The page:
In 1851, Davis resigned from the Senate to run unsuccessfully for governor of Mississippi. Two years later, President Franklin Pierce appointed Davis as secretary of war. During his tenure, Davis focused on increasing the army’s size and improving national defenses and weapons technology, as well as providing protection for settlers in the Western territories.
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From the Senate to the Confederacy
Davis returned to the Senate in 1857. He frequently clashed with fellow Democrat Stephen A. Douglas, arguing that Douglas’ doctrine of popular sovereignty didn’t do enough to protect the rights of slaveholders.
With the Democratic Party split between North and South, Republican Abraham Lincoln won the presidential election of 1860. Davis resigned from the Senate in January 1861, after Mississippi seceded from the Union. When the Confederate Congress met in Montgomery, Alabama the following month, it unanimously chose Davis—the Southern leader with the most impressive political and military record—as president of the Confederacy.
Over the next four years, Davis struggled to balance his leadership role in the Civil War with the difficult domestic tasks involved with running a country. Like Lincoln, he faced epic clashes with his generals, state lawmakers and Congress, but he lacked the economic and military resources of his Northern counterpart.
Davis’ critics charged him with neglecting state’s rights in his efforts to form a more effective central government, favoring certain military leaders (like Braxton Bragg) despite their shortcomings, and sidelining those who disagreed with him, including Joseph E. Johnston.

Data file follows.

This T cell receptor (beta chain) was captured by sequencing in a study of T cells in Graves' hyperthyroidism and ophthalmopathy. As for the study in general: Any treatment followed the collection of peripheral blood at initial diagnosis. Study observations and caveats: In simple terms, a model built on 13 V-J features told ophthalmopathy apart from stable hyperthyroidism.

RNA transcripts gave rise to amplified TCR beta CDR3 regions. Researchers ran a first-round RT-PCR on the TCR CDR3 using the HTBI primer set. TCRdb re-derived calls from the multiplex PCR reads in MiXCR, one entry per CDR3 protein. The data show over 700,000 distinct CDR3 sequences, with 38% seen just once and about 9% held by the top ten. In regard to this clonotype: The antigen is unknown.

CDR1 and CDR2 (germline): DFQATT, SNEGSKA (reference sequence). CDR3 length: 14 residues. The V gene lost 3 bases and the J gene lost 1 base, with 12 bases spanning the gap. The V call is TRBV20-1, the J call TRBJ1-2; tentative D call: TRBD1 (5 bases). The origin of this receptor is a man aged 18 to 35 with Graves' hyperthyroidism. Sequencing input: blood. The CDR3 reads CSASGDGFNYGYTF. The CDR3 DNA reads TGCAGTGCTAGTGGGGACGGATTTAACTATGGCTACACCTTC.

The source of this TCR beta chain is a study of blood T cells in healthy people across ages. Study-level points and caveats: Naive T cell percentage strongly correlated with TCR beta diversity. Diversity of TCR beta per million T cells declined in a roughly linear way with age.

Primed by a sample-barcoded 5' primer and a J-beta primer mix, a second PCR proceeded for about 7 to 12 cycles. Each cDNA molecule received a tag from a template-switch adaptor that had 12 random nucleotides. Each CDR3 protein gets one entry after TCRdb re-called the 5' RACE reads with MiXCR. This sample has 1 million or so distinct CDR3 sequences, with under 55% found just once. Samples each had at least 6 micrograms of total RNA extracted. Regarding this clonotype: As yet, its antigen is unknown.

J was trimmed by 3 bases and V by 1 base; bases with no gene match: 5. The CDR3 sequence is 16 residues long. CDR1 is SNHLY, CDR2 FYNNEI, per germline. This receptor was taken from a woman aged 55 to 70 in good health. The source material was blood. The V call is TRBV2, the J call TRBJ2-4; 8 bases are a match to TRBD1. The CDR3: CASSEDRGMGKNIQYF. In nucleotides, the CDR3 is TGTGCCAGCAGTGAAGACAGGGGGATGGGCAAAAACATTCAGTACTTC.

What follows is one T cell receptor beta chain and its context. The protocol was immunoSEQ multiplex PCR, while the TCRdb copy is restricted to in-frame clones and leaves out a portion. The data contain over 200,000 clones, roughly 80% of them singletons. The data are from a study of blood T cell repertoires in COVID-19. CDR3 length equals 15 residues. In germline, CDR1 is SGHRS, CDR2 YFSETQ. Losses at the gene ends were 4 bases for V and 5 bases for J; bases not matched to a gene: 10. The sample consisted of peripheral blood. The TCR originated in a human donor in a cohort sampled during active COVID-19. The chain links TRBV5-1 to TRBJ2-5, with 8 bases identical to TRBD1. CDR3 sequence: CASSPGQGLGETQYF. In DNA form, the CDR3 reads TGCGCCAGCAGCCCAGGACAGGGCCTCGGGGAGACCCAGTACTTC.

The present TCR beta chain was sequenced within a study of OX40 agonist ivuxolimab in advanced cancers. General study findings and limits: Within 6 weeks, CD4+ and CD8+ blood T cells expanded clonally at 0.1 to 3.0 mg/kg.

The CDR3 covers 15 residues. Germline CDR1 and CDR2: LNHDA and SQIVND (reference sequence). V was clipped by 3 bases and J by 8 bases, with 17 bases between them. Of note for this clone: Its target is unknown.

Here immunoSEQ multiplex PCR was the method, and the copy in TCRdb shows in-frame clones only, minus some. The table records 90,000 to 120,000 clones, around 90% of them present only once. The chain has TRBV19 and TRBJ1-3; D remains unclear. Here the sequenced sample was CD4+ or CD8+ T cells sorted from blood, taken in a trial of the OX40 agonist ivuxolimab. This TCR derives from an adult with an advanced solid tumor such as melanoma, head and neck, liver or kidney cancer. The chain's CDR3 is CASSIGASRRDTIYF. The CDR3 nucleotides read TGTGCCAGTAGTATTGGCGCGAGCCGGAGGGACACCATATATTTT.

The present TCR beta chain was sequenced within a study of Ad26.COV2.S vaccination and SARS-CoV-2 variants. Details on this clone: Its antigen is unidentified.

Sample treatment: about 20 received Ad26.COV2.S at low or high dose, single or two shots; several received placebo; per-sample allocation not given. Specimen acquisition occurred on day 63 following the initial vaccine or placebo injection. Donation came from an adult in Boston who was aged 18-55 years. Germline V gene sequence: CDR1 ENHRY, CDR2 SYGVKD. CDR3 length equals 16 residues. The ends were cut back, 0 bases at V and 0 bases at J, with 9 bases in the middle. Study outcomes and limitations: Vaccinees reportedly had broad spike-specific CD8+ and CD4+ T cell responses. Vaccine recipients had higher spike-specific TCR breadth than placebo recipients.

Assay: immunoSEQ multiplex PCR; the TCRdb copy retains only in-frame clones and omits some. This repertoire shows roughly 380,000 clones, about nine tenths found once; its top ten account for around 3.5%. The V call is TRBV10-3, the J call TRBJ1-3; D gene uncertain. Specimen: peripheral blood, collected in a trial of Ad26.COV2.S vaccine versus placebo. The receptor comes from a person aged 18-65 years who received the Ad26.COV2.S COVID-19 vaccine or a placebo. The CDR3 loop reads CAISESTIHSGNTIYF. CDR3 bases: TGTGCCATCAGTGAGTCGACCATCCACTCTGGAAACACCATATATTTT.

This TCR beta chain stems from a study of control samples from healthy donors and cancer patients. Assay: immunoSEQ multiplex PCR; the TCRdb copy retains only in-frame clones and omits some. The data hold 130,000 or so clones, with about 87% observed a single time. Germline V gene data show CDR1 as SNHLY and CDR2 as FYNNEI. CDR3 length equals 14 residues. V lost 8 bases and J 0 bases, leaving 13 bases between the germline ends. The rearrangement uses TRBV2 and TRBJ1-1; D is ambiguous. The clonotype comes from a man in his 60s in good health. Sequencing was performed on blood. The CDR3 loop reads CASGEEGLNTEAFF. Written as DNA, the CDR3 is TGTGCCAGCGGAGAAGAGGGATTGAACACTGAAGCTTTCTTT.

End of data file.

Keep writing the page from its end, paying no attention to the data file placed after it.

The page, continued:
Post-War Imprisonment and Later Life
On April 2, 1865, Davis and the rest of the Confederate government fled Richmond as the Union Army advanced on the Confederate capital. Union soldiers captured Davis near Irwinville, Georgia, on May 10, and he was imprisoned for two years at Fort Monroe in Virginia. Indicted but never tried for treason, Davis was released on bond in May 1867.
Davis’ emotional and physical health had deteriorated during his time in prison. After two years traveling in Europe, he and his family returned to Memphis, Tennessee, where he worked for a life insurance company.
In 1876, they returned to the Mississippi Gulf Coast, where an admirer named Sarah Dorsey let them use a cottage on her seaside plantation near Biloxi. When Dorsey died, she willed the estate, Beauvoir, to Davis and his family. He would live there for the rest of his life, publishing his account of the war in a two-volume memoir titled The Rise and Fall of the Confederate Government in 1881.
In December 1889, Davis died of acute bronchitis in New Orleans. Some 200,000 people lined that city’s streets for his funeral, held in Metairie Cemetery. In 1893, Davis’ body was relocated and reinterred in Hollywood Cemetery, located in the former Confederate capital of Richmond.
Civil War: Biography: Jefferson Davis. American Battlefield Trust.
Michael E. Woods, Arguing until Doomsday: Stephen Douglas, Jefferson Davis and the Struggle for American Democracy (University of North Carolina Press, 2020).
Jefferson Davis (1808-1889). Encyclopedia Virginia.